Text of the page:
What do séances and “tapping tables” have to do with today’s zeitgeist? Perhaps as much as surrealism had to do with yesterday’s. Today’s age is the first fully electronic age with each “soul” represented on the net digitally. It is also the first age of electronic voting and mainstream radical politics that selects candidates “democratically”, who not only may fail to get the popular vote, but dictate policy that is not popularly supported.
In the current environment, a “Coalition to Win” can aid with the election of minority candidates that may dictate legislation that is in opposition to popular wishes. “Gutting”“ the health care system and forcing individuals to cover more of its costs, is just one example of this. Here, health care providers are rewarded while the government helps them “squeeze blood from turnips”. This system will most likely further squeeze an economy that is already stagnating, to finance political lobbying and fund these political campaigns.
Charles Kupchan says in The End of the American Era, that the very mechanism that allows you to achieve power is the thing that finally undoes it. The zietgeist that popularized surrealist art and radical liberal politics seems to have planted the seeds for an end to popular radical politics, particularly in America. Politicians and “organizers” have become royalty. Freedom has become oppression.
Conservatism, as well as economic discipline are sure to shape the next age of the United States on a globally connected or “open” landscape. These restrictions are sure to lead to a questioning about one’s own identity or role in this open and disciplined new world order. One method of coping that is sure to surface in these times is some form of necromancy or called spiritualism or spiritism by people involved in seances. The Lady in White will meet The Black Cat.
Prior to the nineteenth century, more was expected from artists than scientists. This changed as discoveries by scientists allowed the transformation of the environment to meet human needs. The seeds for the decline of the influence of the arts on society were perhaps planted with Rene Descarte. The seeds for the decline of the role of science on society can be thought to have started with Jean-Jacques Rousseau: a philosopher who thought that the arts and sciences had not done enough to improve man’s condition in the world. The works of this influential French philosopher contributed to the French Revolution; and today, politics is the leading influence on society. Politicians and the public often simply refuse to listen to scientists and now their constituencies as well. Today, we have Al Frankin, Jessie Ventura, Arnold Schwarzenegger, as well as racially-biased and polarized movements like those initiated by Saul Alinsky or the Tea Party of 2009. Hillary Clinton of Chicago becomes a Senator of New York, Dennis Kucinich considers Washington State, and candidates from the New Democratic Party in Canada become representatives of districts that they have never seen (but have heard are quite lovely).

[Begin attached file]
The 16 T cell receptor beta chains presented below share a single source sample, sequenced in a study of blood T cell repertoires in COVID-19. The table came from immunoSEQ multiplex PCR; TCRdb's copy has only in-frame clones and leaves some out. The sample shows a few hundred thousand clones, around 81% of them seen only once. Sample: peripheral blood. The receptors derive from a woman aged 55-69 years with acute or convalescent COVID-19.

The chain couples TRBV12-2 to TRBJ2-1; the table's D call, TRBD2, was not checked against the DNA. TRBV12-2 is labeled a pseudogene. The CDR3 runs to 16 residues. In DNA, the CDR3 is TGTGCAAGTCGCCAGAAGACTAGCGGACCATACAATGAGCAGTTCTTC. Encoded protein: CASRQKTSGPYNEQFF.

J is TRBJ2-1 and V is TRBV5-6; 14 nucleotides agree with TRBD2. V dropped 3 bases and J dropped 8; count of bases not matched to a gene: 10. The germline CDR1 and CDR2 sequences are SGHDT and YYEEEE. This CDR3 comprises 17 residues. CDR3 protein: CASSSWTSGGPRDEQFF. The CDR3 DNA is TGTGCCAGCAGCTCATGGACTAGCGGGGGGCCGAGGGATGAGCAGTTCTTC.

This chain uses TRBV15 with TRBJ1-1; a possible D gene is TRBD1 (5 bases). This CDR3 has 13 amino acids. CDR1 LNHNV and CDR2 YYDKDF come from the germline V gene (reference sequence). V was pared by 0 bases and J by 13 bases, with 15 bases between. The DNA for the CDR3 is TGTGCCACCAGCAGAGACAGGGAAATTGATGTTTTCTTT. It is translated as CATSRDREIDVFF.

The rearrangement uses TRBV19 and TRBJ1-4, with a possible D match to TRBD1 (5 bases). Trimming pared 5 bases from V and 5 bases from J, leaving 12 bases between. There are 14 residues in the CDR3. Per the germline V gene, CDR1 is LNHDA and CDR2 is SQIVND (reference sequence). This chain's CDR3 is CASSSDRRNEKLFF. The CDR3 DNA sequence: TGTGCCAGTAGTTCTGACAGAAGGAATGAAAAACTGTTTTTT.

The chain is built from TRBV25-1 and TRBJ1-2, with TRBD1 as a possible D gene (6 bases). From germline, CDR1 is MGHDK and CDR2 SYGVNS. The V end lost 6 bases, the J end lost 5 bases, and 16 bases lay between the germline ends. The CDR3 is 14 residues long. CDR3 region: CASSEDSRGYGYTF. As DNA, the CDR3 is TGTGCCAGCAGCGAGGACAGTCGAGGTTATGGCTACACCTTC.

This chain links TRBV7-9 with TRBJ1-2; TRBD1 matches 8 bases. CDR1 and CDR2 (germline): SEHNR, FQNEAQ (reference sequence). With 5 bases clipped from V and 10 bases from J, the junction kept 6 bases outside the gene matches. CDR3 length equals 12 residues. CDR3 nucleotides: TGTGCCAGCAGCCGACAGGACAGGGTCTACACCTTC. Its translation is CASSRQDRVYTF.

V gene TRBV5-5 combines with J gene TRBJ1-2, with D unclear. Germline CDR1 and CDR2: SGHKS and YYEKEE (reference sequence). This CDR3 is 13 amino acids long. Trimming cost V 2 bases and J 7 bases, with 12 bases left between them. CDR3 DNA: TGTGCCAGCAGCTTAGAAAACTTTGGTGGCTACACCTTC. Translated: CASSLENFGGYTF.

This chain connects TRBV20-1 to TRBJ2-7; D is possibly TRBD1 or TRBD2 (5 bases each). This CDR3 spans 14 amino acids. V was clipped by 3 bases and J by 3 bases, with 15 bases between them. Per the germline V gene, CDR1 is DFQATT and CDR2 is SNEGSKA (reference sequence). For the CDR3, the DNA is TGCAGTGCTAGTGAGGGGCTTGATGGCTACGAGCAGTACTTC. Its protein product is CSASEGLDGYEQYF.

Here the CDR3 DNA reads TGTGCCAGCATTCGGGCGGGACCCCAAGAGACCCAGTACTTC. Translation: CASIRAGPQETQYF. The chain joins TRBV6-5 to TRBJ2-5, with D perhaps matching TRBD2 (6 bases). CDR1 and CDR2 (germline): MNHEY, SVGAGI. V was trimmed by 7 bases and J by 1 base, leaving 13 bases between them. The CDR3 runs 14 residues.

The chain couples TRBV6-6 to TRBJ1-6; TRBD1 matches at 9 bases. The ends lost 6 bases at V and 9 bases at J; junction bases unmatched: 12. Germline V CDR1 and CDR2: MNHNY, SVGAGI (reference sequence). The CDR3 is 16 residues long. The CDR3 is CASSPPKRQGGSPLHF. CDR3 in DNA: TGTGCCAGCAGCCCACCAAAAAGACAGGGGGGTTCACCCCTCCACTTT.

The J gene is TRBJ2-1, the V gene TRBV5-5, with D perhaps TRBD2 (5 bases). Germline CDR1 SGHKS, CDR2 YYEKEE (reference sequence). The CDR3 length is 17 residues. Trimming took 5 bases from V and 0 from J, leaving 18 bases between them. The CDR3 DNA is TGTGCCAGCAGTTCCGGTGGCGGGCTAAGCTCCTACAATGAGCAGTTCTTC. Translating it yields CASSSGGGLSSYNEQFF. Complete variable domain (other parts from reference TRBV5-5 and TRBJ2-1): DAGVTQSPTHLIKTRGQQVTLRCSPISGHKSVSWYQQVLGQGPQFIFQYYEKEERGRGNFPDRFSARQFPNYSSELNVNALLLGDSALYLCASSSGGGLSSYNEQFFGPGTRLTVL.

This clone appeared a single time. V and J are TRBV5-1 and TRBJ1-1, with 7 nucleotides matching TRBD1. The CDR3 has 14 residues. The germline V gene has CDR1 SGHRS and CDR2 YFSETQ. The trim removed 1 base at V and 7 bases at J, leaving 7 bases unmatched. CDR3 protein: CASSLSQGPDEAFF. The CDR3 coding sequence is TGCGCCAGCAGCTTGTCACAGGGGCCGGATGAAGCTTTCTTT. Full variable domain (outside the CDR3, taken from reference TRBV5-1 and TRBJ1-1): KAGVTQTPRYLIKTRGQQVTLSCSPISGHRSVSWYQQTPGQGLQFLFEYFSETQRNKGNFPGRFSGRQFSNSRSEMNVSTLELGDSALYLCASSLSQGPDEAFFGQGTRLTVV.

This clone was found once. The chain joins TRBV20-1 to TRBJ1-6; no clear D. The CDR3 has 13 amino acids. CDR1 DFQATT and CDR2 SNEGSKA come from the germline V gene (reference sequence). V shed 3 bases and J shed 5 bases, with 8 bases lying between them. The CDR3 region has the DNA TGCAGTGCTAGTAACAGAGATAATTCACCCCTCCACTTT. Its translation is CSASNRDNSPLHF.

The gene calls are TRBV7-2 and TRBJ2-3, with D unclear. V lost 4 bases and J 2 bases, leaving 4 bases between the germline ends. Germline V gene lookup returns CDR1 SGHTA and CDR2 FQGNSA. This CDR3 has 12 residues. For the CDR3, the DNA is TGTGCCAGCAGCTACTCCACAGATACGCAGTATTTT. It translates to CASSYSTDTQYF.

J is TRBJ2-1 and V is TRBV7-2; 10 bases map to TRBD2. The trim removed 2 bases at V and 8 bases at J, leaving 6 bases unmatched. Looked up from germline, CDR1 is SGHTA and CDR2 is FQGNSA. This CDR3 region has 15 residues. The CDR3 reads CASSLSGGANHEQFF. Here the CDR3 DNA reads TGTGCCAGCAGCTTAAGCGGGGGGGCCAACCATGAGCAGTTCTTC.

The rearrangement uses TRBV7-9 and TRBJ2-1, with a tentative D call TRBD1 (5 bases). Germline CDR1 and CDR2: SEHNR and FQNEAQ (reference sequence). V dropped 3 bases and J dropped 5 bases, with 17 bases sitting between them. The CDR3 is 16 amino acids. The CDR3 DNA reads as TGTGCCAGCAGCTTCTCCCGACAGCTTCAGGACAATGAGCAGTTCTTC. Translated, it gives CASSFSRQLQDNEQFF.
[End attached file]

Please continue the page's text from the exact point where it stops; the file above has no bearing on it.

Today’s world is depicted by openly corrupt financial institutions and openly corrupt churches in an open electronic society that has little common ground on moral issues other than terrorism. It is a time when Atheism is the fastest growing belief in America, yet polls taken only 15 years ago suggested that 69% of Americans believed in angels. In some ways, today’s time is similar to the time of Victor Hugo, where people are searching for a distraction from their constant confrontation with a reality that offers little personal control.
“On our planet packed with infamous prisons
There dwell the wicked of all the universe
The condemned who, come from alien skies diverse
Brood in your rocks, bend in your bowing trees
Yes, your savage universe is God’s convict
Your constellations, in letters of fire of somber script,
Spell out the prison shouldered by your world”
What the Shawdows Mouth Says. Victor Hugo. (Also see Victor Hugo’s Conversations with the Spiritual World. A Literary Genius’s Hidden Life. By John Chambers. 2008. Destiny Books, Rochester, VT. p 75.).
Victor Hugo was a well known author in the nineteenth century who became a weak statesman. Hugo did not even believe in his own supporters and soon became an exile from Napoleon III on Jersey Island in the English Channel. There, after first experimenting with “mesmerization”, Hugo took up “tapping tables”, the equivalent of the modern day Ouija board, at the suggestion of a visitor from France. Victor Hugo, a writer of the macabre and horror, turned Statesman of France and then exile, became the “medium” at a number of séances. Séances were regularly held by Hugo and his fellow exiles to communicate the souls on the “outside”, mainly those of the dead. These séances also continued on in their Hauteville House on Guernsey Island.
Victor Hugo often questioned the validity of the “spirits” that presented themselves at his séances in the English Channel. But upon his death, 2 million people attended his funeral, more than the population of Paris, itself. And although he left only a small portion of his fortune to the poor, he was buried in a black pauper’s coffin!
To those at home, in a shelter, on the street, or alone (disenfranchised) in Times Square – Happy Halloween! Things will get better. They have to. There are always “Ghosts in the Machine” (I, Robot, Isaac Asimov).